Future of cyborgs, the machines of medicine
‘‘ IMAGINE a world without death or disease, where the human body can be serviced and repaired like a machine, with new parts built from scratch.’’ OK, I’m imagining. It looks really, really crowded, with cyborgs for days.
While this lofty beginning may lead you to think you are in for one of those futurology fantasies about us all getting into silicon bags and downloading our brains to computers, instead this enjoyable program stays pretty grounded.
The backbone is Melbourne performance artist Stelarc, whose nine- year quest for a third ear serves as a metaphor for the state of cybergenics.
Why does he want a third ear? Because he’s an artist. This is a man best known for hanging by meathooks through his skin, completely naked, above things, like the ocean or city buildings.
So how does the desire for an extra ear qualify Stelarc as a cyborg? Well, the new ear is going to have a microphone and be Bluetooth equipped, so it can listen to sounds and broadcast them, via a mobile phone, live on the internet.
Another way this program keeps its feet on the ground, piercing holes in the sci- fi fantasies of would- be cyborgs, is with flesh- crawling close- ups of surgical procedures. Like a Siamese twin, Stelarc has to have an inflatable device placed under the skin of his forearm so the skin will stretch enough to accommodate his new ear.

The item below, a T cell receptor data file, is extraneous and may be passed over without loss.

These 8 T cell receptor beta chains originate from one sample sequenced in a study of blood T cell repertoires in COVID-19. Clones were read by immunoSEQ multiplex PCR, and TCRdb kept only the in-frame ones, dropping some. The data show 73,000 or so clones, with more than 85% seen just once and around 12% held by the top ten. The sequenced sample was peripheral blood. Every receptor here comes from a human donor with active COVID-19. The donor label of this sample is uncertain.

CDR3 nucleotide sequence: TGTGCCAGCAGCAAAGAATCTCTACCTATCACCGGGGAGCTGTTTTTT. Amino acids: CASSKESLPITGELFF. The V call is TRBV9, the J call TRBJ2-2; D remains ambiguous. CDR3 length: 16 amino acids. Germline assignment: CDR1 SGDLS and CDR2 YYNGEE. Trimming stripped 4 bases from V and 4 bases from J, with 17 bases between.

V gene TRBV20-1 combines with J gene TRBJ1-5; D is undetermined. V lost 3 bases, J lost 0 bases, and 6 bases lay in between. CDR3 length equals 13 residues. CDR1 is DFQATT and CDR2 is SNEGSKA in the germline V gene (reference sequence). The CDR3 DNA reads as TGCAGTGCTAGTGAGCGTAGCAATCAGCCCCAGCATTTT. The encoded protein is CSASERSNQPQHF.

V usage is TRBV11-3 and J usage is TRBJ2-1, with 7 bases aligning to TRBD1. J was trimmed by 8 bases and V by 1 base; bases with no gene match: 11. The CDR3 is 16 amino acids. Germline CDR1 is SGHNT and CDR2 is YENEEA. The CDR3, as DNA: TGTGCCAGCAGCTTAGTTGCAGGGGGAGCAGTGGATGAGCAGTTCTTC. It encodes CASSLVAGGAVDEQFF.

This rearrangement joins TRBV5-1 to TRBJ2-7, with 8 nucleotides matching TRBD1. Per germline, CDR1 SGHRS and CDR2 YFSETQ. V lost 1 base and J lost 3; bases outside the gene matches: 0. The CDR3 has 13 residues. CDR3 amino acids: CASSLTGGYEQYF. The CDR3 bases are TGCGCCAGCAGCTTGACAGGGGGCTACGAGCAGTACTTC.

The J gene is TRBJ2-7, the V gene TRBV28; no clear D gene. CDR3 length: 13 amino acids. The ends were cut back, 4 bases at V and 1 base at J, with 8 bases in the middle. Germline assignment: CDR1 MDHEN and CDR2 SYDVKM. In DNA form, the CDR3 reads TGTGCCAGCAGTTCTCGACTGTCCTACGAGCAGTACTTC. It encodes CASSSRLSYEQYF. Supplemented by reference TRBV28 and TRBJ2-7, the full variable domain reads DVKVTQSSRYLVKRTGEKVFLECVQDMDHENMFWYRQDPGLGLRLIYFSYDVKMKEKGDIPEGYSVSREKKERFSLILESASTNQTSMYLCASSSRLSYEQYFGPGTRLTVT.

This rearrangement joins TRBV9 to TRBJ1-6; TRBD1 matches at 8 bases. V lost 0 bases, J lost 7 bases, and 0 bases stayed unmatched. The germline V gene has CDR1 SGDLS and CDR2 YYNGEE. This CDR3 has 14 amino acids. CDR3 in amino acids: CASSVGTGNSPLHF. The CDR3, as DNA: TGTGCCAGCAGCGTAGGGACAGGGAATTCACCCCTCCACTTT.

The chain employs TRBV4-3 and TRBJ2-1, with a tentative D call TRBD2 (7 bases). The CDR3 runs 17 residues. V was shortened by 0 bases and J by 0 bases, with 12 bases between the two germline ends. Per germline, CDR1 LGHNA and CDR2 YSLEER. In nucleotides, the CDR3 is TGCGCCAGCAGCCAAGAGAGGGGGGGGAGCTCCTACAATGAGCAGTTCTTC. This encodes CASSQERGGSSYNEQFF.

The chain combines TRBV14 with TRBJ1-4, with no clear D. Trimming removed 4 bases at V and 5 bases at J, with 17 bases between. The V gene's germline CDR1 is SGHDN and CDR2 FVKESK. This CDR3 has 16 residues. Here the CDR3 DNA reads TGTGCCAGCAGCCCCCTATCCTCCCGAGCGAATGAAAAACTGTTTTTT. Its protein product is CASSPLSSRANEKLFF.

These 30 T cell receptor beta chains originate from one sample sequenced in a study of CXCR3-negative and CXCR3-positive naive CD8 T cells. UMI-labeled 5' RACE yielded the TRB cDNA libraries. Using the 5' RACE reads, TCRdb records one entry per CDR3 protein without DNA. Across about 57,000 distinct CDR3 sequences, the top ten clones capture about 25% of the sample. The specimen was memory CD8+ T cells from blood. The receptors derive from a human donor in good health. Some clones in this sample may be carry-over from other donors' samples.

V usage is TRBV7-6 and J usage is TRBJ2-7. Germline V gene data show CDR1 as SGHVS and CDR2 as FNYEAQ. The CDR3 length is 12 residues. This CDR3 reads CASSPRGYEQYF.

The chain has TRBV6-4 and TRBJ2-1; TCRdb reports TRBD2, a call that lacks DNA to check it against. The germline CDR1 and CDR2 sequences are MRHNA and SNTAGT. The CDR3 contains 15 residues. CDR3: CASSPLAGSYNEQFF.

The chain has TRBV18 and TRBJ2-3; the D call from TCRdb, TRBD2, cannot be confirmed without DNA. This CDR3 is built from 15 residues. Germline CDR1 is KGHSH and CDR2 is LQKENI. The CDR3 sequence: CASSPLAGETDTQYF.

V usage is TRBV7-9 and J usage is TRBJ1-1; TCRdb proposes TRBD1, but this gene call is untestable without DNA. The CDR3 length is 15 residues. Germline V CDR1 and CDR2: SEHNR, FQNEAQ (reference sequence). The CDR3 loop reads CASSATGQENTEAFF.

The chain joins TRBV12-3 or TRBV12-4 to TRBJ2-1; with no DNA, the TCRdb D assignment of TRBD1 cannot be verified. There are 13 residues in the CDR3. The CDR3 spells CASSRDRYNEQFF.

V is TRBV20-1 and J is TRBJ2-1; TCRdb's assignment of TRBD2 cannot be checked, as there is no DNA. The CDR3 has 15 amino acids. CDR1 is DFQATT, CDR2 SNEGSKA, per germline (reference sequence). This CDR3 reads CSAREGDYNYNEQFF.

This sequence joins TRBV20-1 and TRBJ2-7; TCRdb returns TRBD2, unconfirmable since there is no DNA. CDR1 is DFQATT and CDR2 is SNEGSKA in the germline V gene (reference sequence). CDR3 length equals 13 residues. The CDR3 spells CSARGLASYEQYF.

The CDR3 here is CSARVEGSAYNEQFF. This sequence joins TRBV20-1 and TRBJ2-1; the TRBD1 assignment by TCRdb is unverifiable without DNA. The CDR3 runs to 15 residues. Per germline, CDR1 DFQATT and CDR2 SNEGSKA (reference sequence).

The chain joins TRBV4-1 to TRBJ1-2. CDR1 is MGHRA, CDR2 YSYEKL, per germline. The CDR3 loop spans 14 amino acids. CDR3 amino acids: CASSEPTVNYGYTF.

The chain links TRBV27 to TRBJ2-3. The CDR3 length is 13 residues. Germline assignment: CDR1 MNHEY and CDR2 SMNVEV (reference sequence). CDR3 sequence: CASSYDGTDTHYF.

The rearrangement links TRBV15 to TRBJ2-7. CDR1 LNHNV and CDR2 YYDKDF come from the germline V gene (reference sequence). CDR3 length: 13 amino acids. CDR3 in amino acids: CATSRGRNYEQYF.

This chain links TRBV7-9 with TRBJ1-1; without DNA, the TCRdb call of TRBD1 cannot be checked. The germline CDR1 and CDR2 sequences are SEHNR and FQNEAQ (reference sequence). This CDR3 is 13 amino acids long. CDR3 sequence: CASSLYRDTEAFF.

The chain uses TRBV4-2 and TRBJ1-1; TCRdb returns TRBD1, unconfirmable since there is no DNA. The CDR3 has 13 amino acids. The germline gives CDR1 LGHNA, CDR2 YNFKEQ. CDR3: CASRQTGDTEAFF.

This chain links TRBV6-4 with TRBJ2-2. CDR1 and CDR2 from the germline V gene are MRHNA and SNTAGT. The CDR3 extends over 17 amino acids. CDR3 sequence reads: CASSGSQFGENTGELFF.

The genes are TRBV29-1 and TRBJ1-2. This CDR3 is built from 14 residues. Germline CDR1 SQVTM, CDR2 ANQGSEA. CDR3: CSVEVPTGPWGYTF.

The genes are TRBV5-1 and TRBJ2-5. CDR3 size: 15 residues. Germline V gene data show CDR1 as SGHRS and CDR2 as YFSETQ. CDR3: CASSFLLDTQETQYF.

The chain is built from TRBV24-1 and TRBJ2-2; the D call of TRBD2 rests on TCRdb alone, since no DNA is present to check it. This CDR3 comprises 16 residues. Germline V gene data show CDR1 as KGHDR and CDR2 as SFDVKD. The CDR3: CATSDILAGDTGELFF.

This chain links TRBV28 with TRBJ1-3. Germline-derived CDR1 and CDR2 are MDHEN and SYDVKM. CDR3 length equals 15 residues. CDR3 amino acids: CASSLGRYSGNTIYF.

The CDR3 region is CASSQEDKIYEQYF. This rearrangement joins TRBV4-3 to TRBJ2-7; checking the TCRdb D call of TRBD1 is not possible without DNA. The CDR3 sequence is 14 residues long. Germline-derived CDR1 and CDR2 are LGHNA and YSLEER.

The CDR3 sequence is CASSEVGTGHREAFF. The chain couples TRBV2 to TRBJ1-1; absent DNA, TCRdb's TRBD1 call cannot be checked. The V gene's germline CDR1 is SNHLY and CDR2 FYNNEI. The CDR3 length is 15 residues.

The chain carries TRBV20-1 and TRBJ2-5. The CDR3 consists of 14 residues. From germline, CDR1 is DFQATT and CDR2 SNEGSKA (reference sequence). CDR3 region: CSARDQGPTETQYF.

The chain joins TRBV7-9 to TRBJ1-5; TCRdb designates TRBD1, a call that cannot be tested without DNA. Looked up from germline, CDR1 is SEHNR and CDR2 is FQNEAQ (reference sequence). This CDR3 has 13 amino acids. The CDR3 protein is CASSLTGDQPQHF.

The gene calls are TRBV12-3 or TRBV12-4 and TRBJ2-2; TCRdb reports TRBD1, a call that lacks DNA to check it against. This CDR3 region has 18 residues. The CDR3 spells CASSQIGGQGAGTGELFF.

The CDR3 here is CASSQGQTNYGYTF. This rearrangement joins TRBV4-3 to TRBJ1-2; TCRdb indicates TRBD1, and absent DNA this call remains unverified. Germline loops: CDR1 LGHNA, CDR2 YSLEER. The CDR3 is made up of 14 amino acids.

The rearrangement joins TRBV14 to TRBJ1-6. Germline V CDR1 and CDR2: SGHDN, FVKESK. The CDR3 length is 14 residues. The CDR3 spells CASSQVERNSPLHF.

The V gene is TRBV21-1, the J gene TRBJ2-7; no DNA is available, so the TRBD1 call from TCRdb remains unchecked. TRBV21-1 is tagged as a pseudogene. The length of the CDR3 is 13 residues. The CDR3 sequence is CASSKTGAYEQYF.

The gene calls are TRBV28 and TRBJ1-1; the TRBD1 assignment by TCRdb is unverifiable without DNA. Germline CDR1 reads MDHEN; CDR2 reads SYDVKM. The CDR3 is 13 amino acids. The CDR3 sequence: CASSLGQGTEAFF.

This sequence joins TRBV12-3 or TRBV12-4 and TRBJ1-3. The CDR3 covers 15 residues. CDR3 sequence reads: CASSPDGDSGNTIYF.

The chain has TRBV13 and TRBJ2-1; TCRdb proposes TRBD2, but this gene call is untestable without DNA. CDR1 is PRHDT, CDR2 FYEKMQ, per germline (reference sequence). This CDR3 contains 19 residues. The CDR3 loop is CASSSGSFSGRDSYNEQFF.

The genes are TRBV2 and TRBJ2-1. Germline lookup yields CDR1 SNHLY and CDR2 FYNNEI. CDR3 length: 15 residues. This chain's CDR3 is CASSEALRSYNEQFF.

Then we’re off on a couple of sidetracks. There’s a man with a bionic eye that allows him to see phosphenes ( entoptic phenomena characterised by the sensation of seeing light). There’s gory cochlear implant surgery and interviews with some of the 100,000 people in the world who hear with them, including a man who denies he is a cyborg. Unfortunately, he shoots himself in the foot when he declares that everything sounds different whenever he gets a software upgrade.
Saddest, yet most hopeful, of all is a man with locked- in syndrome ( people who are totally paralysed but remain alert and intelligent) who, through implant technology, wills a computer to talk for him, phoneme by phoneme.
Talk does turn to the downloading of the human brain into a computer, but even featured science fiction writer Geoff Ryman debunks that: ‘‘ It’s all sexy and fun, and of course it’s about the conquest of death, but the practical gap ( just how it will work) is so enormous we might never get there.’’
Which brings us back to Stelarc, whose third ear succumbs to infection and must be removed. Another dream over the dam.
Ear today, gone tomorrow: Technology and medicine are moving ever closer